Antares' Tech Voyage

Colonel And The Packet Cavalry

Returning after a long break this post gleans through the kernel space jugglery with the network packets.

I’m not trying to reinvent any wheel with regards to the network stack. The standard TCP/IP stack continues to be the base, perhaps, this time our beloved kernel comes out with revealing its trickery.


This is a complex struct which is used throughout the network stack wherever buffers are used inside the kernel. Mainly because it is overprovisioned for being compliant with varied range of protocols. It has fields to point to the header of every subsequent layer as a packet traverses down the network stack. As intended it will store the packet’s data and do the necessary book keeping for keeping a track of its associated process.



Any process trying to interact with the network stack starts with initializing a socket belonging to a particular family (which determines the underlying transport layer features available to it.) Now that the application has a uniquely identifiable socket, any data or message to be sent from the application is written to the socket via its descriptor.

Transport Layer Interface

Any of the write or send function calls translate to sock_sendmsg system call irrespective of the family of the socket.
sock_sendmsg will perform some checks like:

  • userspace buffer is readable
  • obtain the struct sock* using the socket fd
  • generate relevant socket control messages having UID , PID, GID information all applicable to the process which tries to perform a write to the socket buffer.

Next in line, depending on whether the socket belongs to SOCK_STREAM or SOCK_DGRAM or any other family a transport layer protocol specific system call is invoked, say tcp_sendmsg.

Transport Layer

The transport layer protocol’s initial setup before initiating a communication between the hosts are performed such as a TCP handshake or setting up other state parameters, etc.
Following this comes the main task of copying the user space data into a sk_buff instance which is nothing but the buffer we usually associate with a socket. It is ensured that if a sk_buff exists and has space to accomodate more data from the userspace buffer it is written to the same. It is this layer where the (reliable) data transfer of the messages is accounted, which involves adding special fields into the transport layer header of the packet like SRC_PORT, DEST_PORT, SEQ_NO, ACK etc.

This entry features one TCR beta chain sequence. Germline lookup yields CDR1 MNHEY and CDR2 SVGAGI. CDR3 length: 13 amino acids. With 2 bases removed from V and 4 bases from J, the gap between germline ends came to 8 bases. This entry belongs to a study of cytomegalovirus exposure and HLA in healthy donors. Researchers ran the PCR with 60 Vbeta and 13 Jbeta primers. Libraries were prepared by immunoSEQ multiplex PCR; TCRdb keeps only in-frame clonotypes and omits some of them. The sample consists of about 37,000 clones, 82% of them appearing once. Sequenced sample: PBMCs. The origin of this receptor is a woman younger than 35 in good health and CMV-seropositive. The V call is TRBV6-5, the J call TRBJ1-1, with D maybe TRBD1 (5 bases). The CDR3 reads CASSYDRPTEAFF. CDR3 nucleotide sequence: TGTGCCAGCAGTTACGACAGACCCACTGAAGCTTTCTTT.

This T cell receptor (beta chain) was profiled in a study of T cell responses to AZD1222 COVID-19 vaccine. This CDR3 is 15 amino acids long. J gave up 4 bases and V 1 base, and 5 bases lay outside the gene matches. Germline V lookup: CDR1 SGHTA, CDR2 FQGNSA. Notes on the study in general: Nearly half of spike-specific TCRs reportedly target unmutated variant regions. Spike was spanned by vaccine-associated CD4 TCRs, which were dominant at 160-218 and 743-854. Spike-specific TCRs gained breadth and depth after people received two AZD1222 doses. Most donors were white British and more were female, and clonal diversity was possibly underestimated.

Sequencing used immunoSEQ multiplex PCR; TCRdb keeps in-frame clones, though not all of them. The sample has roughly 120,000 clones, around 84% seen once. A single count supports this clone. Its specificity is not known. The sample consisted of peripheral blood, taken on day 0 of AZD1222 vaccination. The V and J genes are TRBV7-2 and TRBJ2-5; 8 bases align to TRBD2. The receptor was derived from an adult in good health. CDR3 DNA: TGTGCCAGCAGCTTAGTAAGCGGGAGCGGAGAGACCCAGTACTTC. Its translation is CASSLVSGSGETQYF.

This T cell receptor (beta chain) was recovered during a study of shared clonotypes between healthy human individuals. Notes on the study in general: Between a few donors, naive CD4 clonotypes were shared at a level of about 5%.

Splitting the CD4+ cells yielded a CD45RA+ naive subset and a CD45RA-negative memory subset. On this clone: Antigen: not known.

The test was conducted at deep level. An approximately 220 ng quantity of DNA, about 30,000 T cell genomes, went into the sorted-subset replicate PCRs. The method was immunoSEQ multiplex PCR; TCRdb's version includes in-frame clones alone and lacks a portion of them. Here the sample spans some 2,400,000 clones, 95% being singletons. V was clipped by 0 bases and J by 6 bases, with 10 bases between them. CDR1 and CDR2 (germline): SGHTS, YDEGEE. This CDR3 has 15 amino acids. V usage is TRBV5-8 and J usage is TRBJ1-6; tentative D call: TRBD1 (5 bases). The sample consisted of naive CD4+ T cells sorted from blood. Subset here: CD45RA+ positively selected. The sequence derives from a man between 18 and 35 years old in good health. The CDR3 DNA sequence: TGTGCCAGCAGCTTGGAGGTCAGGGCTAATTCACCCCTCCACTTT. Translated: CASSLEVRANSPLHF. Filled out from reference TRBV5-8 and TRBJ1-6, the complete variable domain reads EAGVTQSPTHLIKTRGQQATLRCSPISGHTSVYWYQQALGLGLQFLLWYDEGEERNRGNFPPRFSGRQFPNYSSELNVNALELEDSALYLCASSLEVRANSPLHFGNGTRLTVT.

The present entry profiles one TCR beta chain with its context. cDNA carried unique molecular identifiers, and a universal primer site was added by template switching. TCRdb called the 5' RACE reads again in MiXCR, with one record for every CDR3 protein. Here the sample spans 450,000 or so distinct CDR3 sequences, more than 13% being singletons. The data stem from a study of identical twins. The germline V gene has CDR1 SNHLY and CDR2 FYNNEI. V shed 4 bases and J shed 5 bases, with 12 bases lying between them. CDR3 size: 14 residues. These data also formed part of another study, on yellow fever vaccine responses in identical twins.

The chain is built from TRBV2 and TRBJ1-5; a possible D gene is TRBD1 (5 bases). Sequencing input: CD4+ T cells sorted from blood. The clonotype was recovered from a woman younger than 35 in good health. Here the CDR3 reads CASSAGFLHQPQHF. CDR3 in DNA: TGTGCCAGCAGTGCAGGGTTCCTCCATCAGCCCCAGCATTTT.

Network Layer

The transport layer segment gets encapsulated by an IP header with SRC_IP and DEST_IP. This layer is also capable of handling routing protocols. If the packet is to be transferred to a local address it is delivered to a higher layer otherwise it travels down to the Link Layer.

The usual transfer of the datagram to the device is performed by this layer. This layer performs queueing discipline implementation for which it is referred to as the queueing layer. It’ll queue the datagram (to be precise the sk_buff instance) into the device driver’s queue. This queue provides the asynchronous transmission of the datagrams as neither the NIC nor the IP layer has to wait for the other counterpart to be available to service its request of packet transmission or reception.

Physical Layer

Lastly, the packet data after being marshalled will be sent out on the physical channel. This act of transmitting onto the physical channel involves invoking ioctl calls to interact with the NIC.

It’s cleanup time: sk_buff is finally freed.


When the packets arrive they are copied to the rx_ring into the kernel using DMA.
Again sk_buff is to be initialized for this packet data. Following which an interrupt is raised tp the processor. But as the interrupt processing has to be minimal the ISR initiates a softirq which takes the packet processing further. Afterwards, the multiplexing of the packets is performed and the sk_buff instance’s data after all the headers have been removed is copied to the userspace buffer. Finally, this results into sk_buff being freed.